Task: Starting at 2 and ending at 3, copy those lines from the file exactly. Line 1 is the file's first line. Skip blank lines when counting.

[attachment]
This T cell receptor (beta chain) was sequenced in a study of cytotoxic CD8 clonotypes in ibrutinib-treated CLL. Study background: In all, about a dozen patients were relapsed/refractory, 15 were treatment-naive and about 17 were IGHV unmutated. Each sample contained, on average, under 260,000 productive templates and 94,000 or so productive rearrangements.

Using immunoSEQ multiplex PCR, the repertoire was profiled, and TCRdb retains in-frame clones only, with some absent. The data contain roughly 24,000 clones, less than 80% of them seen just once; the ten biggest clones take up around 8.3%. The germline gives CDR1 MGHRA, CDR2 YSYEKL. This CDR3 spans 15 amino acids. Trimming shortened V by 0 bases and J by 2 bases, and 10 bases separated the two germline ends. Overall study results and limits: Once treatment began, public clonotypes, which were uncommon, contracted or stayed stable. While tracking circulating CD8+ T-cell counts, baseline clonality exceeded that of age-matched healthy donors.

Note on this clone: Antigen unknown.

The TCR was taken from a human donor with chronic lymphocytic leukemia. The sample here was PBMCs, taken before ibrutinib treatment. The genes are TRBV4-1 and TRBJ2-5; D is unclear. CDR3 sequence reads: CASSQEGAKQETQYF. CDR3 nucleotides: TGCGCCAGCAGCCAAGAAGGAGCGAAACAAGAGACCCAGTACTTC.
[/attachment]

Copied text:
Using immunoSEQ multiplex PCR, the repertoire was profiled, and TCRdb retains in-frame clones only, with some absent. The data contain roughly 24,000 clones, less than 80% of them seen just once; the ten biggest clones take up around 8.3%. The germline gives CDR1 MGHRA, CDR2 YSYEKL. This CDR3 spans 15 amino acids. Trimming shortened V by 0 bases and J by 2 bases, and 10 bases separated the two germline ends. Overall study results and limits: Once treatment began, public clonotypes, which were uncommon, contracted or stayed stable. While tracking circulating CD8+ T-cell counts, baseline clonality exceeded that of age-matched healthy donors.

Note on this clone: Antigen unknown.